In this faithful memoir, dictated at the age of ninety-three, K. M. Van Zandt recalls the details of a long and eventful life and of the struggle to build Fort Worth from a tiny “outpost on the Trinity” to a modern city.
The son of Isaac Van Zandtan active patriot during the days of the Republic of Texas and once a candidate for governorK. M. Van Zandt began his career as a lawyer and surveyor for the railroad in East Texas. In 1861, he joined the Confederate army and served as an officer in the Seventh Texas Infantry. After the Civil War, he joined the wave of migration westward, settling in Fort Worth in 1874. A member of the firm of Tidball, Van Zandt and Company, Bankers, he served as president of the firm’s bank from 1874 until his death in 1930. A vigorous civic worker, Van Zandt helped bring churches, schools, railroads, and new business and industry to Fort Worth. He represented Tarrant County in the state legislature and was active on the city council and the school board.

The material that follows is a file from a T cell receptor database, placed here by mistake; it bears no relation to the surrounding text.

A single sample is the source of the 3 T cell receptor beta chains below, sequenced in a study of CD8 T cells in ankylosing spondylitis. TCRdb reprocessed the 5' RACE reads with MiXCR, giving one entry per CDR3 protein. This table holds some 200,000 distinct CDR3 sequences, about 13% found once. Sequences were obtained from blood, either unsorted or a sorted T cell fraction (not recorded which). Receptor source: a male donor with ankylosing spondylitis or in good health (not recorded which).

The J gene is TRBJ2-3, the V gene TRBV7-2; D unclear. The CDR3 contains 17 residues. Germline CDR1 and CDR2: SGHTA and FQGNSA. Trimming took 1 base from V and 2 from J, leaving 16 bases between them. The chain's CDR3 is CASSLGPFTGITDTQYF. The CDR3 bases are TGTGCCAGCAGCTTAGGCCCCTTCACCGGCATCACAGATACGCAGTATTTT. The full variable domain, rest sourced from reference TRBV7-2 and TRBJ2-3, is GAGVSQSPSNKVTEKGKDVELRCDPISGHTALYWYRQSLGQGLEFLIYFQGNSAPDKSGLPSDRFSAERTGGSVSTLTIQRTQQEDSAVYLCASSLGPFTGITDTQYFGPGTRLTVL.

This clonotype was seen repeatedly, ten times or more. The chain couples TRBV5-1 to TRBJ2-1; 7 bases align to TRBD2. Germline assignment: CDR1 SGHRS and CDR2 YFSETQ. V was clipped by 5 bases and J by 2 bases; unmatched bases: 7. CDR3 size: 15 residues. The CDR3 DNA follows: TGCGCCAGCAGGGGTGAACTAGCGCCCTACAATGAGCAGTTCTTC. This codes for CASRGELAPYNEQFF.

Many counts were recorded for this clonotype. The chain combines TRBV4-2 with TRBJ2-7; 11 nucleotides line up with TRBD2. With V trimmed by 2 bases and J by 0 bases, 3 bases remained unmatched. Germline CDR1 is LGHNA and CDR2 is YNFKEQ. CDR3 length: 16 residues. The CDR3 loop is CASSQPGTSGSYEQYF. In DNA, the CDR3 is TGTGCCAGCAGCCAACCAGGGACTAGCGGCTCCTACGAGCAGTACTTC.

First published in 1969.
|Publisher:||Texas Christian University Press|
|Product dimensions:||6.00(w) x 9.00(h) x (d)|
About the Author
K. M. Van Zandt’s autobiography was preserved by his daughter, the late Alice Van Zandt Williams of Fort Worth, and was edited and annotated by the late Sandra Myres, professor of history at the University of Texas at Arlington.